Hubert Lanzinger, Der Bannertrager(The Standard Banner), 1934-1936.<br />
Ivo Saliger, The Judgment of Paris, 1939.<br />
Degenerate<br />“Art”<br />Cover of the pamphlet for the Nazi-Sponsored exhibit “Entartete ‘Kunst’” 1937, Reichskammer fur...
“The defamation of ‘Racial’ Art,” from the pamphlet for the Nazi-Sponsored exhibit “Entartete ‘Kunst’” 1937, Reichskammer ...
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Iconoclasm

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  • Christ PantokratorSt. Catherine’sMt. Sinai6th CenturyVirgin and ChildSt. Catherine’s of Mount Sinai6th CenturySt. PeterSt. Catherine’s at Mt. Sinai6th CenturyThe NativitySt. Catherine’sMt. Sinai7th Century
  • Simon Magus and Patriarch NikephorosKhludov Psalter850-75The Crucifixion and Iconoclasts whitewashing an icon of ChristKhludov Psalter850-75
  • Theodora Instructing her Daughters in the Veneration of IconsMadrid Skylitzes12th Century
  • Icon of the Triumph of OrthodoxyConstantinople1400
  • Iconoclasm

    1. 1. Violence against Art:Iconoclasms Past and Present<br />Terms/Concepts:<br />icon, iconoclasm, vandalism, iconoclast, iconodule, vandal, socialist realism, three estates, the Enlightenment, reign of terror (Great Fear), EntarteteKunst (degenerate art), <br />Key Monuments:<br /><ul><li>Simon Magus and Patriarch Nikephoros, Khludov Psalter, 850-75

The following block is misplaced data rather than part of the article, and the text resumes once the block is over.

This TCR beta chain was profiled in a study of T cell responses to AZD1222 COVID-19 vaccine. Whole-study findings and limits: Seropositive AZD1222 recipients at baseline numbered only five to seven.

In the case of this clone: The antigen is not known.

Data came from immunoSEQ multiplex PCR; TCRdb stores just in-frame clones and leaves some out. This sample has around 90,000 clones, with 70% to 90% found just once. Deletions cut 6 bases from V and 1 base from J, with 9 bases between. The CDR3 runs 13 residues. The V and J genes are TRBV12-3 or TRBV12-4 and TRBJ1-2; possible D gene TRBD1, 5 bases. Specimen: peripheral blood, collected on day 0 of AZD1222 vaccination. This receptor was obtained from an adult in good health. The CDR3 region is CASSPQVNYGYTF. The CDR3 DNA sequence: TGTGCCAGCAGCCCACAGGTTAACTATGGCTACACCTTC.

2. 2. Jean-Pierre Houel, The Storming of the Bastille, c. 1790.
    3. 3. The Removal and Destruction of Religious Images from Wittenberg Cathedral, 1566.
    4. 4. “The defamation of ‘Racial’ Art,” from the pamphlet for the Nazi-Sponsored exhibit “Entartete ‘Kunst’” 1937, Reichskammer fur BildendeKunst. </li></li></ul><li>Loveland, Colorado, 2010<br />“The protesters want the exhibit removed. They believe that taxpayers’ dollars should not be going to pornography.”<br />--Jeanette De Melo, Archdiocese of Loveland<br />Protesters<br />There are many ways to express disagreement with the ideas expressed in an artwork that do not entail going against the founding principles of this country: the separation of church and state and the right to free speech.<br />--National Coalition Against Censorship<br />Enrique Chagoya, “The Misadventures of the Romantic Cannibals, 2010.<br />
    5. 5. What is Iconoclasm?<br />Origin:<br />Greek: Eikon (image) + Klao (to break) = <br />“the breaking of images”<br />Definition:<br />“The willful destruction of images” (Gambolini)<br />Connotations:<br />Motivated by some kind of ideological cause.<br />Often justified either legally or socially.<br />